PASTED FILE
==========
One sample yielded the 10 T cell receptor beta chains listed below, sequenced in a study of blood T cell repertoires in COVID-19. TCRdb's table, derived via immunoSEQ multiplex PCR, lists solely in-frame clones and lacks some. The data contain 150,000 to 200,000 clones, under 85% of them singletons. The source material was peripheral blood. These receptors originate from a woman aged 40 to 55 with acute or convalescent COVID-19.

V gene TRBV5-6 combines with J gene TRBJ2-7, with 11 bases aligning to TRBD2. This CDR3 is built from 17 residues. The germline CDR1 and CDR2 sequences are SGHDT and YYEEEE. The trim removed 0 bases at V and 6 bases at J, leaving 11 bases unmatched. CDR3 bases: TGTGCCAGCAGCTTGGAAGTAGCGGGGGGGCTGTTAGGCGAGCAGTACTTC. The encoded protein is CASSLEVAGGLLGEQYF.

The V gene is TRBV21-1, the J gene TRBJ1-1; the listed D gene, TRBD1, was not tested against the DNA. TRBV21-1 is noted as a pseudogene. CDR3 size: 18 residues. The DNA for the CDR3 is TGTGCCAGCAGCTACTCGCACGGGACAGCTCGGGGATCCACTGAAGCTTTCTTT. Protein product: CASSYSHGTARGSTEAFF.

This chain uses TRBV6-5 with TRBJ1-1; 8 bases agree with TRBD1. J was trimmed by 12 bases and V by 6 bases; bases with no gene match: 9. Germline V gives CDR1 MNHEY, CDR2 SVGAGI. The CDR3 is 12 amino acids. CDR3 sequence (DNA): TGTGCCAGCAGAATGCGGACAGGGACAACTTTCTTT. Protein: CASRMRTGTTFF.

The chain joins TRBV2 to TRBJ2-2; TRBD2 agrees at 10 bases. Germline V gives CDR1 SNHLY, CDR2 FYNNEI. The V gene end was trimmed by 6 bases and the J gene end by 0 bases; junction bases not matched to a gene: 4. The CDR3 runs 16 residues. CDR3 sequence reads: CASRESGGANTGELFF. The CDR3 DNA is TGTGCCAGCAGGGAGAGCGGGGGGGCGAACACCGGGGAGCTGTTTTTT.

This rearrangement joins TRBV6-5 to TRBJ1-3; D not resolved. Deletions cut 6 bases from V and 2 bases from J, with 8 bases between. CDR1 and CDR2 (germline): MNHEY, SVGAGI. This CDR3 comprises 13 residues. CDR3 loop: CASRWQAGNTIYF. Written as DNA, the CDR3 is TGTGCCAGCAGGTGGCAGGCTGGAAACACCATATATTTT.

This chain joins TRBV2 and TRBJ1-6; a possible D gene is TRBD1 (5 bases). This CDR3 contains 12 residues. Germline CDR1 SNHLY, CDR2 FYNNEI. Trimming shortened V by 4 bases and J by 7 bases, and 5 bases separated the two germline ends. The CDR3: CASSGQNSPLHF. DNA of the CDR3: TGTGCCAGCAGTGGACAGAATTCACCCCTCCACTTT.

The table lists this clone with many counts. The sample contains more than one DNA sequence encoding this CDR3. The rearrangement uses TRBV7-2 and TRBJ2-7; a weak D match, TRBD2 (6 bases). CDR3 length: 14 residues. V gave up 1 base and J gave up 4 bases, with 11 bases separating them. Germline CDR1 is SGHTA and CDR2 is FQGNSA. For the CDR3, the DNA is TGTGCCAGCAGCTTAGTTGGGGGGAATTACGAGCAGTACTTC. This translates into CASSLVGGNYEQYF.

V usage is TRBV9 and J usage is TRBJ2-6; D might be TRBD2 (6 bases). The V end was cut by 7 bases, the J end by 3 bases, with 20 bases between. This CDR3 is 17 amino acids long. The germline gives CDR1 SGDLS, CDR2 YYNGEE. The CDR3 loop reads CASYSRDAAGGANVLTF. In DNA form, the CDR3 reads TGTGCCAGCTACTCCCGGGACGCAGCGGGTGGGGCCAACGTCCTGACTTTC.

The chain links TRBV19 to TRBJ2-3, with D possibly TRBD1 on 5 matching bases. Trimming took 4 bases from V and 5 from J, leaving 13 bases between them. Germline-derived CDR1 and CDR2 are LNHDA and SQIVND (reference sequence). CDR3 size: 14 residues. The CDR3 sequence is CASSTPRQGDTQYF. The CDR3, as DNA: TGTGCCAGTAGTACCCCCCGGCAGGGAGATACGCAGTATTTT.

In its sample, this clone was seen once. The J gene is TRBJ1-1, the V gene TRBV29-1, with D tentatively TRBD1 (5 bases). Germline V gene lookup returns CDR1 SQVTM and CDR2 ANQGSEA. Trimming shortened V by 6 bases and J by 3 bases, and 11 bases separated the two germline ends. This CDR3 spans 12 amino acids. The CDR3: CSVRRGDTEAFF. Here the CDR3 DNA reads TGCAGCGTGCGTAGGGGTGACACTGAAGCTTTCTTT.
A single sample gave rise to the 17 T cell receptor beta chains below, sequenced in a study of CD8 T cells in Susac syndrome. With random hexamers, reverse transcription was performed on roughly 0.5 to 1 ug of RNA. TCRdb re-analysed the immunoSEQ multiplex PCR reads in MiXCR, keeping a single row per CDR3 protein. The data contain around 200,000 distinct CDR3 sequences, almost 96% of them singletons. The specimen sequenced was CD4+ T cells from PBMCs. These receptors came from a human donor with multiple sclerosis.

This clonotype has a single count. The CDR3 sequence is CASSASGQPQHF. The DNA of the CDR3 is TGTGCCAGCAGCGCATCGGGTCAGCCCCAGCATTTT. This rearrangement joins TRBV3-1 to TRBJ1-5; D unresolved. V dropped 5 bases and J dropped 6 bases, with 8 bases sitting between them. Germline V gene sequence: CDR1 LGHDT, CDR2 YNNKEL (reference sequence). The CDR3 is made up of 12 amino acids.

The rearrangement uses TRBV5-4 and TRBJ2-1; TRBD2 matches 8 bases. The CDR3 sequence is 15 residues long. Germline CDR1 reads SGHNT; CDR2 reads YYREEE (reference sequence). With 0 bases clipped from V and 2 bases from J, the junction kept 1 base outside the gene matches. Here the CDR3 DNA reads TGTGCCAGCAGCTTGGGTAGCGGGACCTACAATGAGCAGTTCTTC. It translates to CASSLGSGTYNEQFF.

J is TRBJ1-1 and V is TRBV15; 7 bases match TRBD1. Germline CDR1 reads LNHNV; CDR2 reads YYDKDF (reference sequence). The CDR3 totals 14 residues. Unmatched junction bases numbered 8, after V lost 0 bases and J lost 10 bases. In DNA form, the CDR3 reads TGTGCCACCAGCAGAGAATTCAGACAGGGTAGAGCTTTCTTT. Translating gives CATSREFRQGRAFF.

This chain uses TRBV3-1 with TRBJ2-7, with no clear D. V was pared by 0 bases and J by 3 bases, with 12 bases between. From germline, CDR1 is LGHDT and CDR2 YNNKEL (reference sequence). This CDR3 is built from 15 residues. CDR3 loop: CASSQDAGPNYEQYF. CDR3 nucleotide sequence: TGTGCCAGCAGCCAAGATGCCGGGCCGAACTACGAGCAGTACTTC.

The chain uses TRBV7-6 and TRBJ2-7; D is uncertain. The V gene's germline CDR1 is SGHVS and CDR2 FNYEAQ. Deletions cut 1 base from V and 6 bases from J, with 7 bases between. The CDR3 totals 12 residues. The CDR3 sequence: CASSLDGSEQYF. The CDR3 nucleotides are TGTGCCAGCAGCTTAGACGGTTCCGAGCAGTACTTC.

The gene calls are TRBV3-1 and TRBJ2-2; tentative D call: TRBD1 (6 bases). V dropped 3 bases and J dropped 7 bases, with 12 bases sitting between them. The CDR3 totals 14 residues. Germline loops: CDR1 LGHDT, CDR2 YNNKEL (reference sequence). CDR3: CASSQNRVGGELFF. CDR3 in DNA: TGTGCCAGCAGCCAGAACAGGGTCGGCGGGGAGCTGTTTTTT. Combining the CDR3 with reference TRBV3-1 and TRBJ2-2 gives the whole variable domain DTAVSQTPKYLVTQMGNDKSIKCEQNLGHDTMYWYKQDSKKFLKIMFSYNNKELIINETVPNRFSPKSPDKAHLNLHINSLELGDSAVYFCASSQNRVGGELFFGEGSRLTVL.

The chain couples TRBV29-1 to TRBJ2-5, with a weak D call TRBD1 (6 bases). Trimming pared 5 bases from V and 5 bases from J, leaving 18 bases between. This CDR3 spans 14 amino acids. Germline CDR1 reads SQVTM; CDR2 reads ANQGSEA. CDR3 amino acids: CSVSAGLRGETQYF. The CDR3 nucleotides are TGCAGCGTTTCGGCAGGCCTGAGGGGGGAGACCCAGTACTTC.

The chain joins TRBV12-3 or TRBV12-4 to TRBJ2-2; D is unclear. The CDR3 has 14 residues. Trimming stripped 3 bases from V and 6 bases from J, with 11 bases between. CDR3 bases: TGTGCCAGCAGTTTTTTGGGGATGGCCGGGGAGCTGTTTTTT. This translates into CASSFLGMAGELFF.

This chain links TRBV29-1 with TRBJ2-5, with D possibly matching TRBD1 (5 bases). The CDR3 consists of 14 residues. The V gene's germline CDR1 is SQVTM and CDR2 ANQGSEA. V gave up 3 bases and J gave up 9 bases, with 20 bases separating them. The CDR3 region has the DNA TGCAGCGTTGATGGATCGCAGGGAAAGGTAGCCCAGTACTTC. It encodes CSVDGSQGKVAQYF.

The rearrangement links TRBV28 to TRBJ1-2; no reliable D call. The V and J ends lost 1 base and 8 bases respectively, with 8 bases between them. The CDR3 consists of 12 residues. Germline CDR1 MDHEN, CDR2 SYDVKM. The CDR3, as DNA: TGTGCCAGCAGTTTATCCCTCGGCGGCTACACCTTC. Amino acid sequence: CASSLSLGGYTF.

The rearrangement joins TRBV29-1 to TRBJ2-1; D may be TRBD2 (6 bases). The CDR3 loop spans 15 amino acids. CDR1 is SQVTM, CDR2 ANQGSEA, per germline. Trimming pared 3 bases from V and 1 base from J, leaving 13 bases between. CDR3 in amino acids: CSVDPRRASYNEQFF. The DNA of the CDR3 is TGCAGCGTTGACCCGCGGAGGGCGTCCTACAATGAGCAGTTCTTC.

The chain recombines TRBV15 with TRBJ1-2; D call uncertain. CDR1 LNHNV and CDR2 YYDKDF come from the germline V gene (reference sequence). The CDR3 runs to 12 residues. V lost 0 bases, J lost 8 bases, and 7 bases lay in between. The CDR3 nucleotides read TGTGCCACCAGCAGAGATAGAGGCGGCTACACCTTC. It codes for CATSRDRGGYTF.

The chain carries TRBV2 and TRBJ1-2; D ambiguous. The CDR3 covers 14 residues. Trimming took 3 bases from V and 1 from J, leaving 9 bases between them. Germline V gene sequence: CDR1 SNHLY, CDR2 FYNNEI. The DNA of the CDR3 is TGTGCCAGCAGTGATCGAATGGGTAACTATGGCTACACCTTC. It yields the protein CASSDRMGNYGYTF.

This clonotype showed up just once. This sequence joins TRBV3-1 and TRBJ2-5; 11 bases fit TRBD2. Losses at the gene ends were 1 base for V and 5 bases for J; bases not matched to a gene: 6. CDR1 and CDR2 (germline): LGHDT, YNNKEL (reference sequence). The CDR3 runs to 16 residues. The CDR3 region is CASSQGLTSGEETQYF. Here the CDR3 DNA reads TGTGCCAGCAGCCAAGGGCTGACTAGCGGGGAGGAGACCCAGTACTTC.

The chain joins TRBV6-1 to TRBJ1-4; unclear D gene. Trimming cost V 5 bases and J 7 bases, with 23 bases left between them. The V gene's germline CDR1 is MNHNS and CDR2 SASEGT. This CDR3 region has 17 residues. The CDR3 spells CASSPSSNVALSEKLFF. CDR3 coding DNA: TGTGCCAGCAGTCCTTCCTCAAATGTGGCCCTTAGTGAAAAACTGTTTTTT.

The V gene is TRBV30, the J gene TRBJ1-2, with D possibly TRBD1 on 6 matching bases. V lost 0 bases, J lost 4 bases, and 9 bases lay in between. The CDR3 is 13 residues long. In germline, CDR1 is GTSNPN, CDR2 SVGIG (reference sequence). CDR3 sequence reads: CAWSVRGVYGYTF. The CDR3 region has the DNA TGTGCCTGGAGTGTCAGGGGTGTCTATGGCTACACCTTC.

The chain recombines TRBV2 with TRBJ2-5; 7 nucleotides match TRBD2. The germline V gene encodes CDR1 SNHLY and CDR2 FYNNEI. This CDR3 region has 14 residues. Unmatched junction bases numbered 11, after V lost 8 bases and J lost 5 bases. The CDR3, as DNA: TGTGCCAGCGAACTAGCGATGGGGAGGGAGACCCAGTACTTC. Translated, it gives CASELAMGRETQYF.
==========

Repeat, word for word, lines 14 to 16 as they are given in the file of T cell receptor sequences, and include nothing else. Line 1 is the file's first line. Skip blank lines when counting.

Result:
The rearrangement uses TRBV5-4 and TRBJ2-1; TRBD2 matches 8 bases. The CDR3 sequence is 15 residues long. Germline CDR1 reads SGHNT; CDR2 reads YYREEE (reference sequence). With 0 bases clipped from V and 2 bases from J, the junction kept 1 base outside the gene matches. Here the CDR3 DNA reads TGTGCCAGCAGCTTGGGTAGCGGGACCTACAATGAGCAGTTCTTC. It translates to CASSLGSGTYNEQFF.

J is TRBJ1-1 and V is TRBV15; 7 bases match TRBD1. Germline CDR1 reads LNHNV; CDR2 reads YYDKDF (reference sequence). The CDR3 totals 14 residues. Unmatched junction bases numbered 8, after V lost 0 bases and J lost 10 bases. In DNA form, the CDR3 reads TGTGCCACCAGCAGAGAATTCAGACAGGGTAGAGCTTTCTTT. Translating gives CATSREFRQGRAFF.

This chain uses TRBV3-1 with TRBJ2-7, with no clear D. V was pared by 0 bases and J by 3 bases, with 12 bases between. From germline, CDR1 is LGHDT and CDR2 YNNKEL (reference sequence). This CDR3 is built from 15 residues. CDR3 loop: CASSQDAGPNYEQYF. CDR3 nucleotide sequence: TGTGCCAGCAGCCAAGATGCCGGGCCGAACTACGAGCAGTACTTC.